Wijdan Michael, Iraq's human rights minister and one of those staying away, said: "We are still in the government but we are boycotting cabinet meetings."
The withdrawal comes at a time when the prime minister is under growing pressure from frustrated US officials to make demonstrable progress in reconciling Iraq's warring factions.
In a separate development, US diplomats held the first meeting of a new security committee in Baghdad with officials from Iran.
Establishing the security sub-committee has been the main achievement so far of new face-to-face contacts between Washington and Tehran - who have had no diplomatic ties for almost 30 years.
Sean McCormack, a US state department spokesman, said: "It is an established channel of communication and we will see in the future as to whether or not it is a useful channel of communication."
A US embassy official called the first meeting, which lasted four hours, "frank and serious".
After it ended, Ryan Crocker, the US ambassador to Iraq, met Hassan Kazemi-Qomi, his Iranian counterpart, for two hours of further talks in the office of Mowaffak al-Rubaie, an Iraqi security adviser.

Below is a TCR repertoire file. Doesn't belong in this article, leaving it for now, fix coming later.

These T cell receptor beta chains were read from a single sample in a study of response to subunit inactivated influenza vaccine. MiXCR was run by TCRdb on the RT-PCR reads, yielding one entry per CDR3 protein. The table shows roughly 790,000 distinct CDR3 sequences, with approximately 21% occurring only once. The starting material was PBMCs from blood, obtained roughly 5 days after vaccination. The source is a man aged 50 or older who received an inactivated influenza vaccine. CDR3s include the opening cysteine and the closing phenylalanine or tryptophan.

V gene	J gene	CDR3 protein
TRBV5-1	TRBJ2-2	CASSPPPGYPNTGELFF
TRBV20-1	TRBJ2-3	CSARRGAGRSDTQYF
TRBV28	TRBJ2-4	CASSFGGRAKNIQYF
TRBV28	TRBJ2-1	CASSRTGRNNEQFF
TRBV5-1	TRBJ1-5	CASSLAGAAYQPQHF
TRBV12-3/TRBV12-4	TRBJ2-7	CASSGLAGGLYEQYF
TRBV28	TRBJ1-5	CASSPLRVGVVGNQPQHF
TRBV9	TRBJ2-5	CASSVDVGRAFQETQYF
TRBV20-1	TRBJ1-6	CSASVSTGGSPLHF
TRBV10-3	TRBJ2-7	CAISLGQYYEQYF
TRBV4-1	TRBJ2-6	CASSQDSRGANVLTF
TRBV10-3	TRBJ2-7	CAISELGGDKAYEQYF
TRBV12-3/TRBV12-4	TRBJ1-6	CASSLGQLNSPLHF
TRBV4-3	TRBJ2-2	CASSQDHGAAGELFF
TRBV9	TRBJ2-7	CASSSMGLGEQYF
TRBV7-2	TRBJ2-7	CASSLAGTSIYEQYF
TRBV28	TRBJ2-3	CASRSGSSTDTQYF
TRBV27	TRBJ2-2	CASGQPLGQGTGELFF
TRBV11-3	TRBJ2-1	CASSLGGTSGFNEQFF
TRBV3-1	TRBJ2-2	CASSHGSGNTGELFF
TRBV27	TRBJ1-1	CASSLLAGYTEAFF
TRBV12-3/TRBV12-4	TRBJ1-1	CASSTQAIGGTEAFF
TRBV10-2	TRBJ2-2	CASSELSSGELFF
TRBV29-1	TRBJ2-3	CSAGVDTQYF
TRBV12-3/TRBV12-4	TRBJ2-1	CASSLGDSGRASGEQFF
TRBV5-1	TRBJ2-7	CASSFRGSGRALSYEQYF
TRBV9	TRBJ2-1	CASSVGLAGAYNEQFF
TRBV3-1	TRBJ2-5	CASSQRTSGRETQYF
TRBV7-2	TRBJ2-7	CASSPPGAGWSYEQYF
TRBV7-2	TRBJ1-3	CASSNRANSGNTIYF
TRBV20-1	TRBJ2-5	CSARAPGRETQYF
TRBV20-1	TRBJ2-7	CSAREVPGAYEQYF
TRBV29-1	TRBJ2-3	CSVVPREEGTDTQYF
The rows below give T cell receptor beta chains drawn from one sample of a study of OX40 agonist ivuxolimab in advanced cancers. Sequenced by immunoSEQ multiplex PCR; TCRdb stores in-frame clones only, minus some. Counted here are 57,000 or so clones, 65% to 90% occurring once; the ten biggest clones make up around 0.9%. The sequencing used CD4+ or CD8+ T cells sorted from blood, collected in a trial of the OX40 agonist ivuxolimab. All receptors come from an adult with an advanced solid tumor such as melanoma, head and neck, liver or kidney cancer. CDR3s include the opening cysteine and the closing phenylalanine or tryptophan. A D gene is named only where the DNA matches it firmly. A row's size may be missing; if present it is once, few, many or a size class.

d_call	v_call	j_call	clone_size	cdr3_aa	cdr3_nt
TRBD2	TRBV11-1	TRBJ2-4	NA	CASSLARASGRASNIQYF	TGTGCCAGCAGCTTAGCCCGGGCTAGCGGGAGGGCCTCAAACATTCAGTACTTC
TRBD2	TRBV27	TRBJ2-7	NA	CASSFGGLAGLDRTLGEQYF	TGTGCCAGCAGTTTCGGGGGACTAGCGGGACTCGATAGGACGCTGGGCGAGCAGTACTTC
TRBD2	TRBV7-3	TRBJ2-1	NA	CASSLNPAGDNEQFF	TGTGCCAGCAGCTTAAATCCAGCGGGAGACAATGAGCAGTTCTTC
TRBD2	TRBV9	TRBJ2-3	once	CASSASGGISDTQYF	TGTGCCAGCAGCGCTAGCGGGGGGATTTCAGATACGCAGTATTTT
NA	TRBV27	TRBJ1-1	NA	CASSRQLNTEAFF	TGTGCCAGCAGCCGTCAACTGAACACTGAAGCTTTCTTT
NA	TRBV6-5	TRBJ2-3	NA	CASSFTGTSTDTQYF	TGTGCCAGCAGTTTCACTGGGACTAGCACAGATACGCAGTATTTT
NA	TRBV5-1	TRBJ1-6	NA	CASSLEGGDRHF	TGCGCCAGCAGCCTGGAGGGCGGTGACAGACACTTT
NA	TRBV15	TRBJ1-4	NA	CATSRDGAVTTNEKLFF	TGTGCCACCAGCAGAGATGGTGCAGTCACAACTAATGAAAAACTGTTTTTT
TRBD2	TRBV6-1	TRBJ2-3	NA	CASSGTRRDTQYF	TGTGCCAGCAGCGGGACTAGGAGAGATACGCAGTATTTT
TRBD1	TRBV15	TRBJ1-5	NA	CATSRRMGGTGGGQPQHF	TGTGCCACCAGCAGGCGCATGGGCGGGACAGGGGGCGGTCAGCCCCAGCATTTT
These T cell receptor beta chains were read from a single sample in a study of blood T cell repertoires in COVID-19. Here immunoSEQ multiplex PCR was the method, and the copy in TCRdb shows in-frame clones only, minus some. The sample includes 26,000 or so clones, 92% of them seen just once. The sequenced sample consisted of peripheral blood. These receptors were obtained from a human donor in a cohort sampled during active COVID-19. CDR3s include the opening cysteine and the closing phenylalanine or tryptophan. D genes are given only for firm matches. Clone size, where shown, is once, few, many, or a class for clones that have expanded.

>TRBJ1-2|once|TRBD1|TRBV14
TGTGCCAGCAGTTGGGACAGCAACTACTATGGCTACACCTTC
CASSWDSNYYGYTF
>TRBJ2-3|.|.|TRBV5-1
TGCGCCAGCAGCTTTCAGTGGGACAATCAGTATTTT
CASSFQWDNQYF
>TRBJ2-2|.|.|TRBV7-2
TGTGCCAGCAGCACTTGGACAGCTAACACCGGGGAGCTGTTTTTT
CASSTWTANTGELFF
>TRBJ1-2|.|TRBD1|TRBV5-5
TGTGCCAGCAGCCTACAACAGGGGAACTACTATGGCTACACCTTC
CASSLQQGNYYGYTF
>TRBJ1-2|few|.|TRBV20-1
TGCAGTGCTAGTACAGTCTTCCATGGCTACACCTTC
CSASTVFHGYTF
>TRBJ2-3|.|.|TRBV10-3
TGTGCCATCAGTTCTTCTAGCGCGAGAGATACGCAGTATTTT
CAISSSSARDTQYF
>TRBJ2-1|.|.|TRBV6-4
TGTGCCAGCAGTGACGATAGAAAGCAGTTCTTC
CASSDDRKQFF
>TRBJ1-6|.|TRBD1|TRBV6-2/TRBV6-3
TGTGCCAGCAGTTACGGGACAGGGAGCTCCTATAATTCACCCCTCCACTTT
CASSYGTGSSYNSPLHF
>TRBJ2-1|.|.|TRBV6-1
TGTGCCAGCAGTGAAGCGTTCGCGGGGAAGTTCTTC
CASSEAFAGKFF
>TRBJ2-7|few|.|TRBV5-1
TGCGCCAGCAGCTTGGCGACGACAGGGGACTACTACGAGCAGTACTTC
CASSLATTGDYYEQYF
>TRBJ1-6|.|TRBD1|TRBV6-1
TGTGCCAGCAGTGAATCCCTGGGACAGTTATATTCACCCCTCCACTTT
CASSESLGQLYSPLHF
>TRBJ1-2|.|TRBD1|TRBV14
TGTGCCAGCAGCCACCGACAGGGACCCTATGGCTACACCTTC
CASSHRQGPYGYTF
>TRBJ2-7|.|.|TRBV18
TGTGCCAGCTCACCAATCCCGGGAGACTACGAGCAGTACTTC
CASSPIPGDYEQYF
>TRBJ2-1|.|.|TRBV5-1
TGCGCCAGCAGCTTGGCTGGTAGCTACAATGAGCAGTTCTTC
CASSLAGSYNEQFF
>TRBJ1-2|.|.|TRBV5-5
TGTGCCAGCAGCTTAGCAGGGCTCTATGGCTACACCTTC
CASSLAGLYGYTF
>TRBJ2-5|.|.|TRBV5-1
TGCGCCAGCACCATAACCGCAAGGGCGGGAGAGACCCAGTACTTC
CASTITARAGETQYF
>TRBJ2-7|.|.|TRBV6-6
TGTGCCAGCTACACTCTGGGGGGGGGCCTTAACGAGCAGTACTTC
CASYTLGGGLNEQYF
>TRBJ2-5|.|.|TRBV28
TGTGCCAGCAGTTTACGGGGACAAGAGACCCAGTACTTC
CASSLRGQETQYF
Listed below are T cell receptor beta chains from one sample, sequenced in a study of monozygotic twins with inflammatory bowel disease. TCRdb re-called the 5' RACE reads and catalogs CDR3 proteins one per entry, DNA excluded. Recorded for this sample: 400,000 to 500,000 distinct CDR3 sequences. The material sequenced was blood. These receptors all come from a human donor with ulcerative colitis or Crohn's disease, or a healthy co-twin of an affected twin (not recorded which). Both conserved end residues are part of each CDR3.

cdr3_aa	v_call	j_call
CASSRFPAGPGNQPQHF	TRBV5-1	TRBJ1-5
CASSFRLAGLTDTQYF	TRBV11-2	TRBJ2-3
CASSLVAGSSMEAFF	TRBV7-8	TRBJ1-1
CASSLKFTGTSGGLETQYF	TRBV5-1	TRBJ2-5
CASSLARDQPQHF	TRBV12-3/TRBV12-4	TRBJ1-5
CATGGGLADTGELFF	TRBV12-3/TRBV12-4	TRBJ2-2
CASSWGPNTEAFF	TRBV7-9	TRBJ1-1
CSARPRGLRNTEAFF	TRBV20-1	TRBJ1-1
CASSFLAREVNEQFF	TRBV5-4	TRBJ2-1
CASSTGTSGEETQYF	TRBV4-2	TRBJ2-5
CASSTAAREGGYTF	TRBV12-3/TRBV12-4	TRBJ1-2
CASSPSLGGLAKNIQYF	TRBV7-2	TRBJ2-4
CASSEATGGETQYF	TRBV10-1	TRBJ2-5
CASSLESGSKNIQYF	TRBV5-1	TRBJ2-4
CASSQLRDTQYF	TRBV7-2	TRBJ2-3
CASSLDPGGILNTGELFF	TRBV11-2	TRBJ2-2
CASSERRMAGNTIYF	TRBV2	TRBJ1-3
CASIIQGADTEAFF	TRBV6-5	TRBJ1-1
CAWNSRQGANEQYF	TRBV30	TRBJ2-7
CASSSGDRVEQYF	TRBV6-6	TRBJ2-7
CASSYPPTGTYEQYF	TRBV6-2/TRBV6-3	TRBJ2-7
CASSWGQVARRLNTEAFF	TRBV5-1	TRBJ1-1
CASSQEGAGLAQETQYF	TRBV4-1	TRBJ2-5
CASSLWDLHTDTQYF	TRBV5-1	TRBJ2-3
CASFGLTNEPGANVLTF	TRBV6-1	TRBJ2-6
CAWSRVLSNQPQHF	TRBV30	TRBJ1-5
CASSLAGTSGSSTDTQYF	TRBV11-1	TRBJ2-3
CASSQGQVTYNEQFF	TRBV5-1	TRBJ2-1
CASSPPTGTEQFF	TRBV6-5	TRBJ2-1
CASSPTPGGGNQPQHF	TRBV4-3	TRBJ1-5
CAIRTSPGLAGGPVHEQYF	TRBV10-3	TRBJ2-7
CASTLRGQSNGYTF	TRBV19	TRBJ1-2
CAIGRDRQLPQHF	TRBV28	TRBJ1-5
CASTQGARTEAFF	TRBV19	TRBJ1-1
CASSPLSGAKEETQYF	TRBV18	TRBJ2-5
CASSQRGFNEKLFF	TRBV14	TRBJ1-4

The US accuses Iran of fomenting unrest in Iraq by supporting Shia fighters and supplying weapons such as armour-piercing bombs used to kill US troops.
Iran denies it is responsible for violence and blames the US for unleashing sectarian strife after its 2003 invasion.
A US military spokesman said on Monday that Iran had trained some of the Shia fighters who were behind more than 70 per cent of attacks on US troops in Baghdad last month.
The two countries also have long-running feuds over other issues such as Iran's nuclear programme, but officials say they were not raised in the Iraq talks.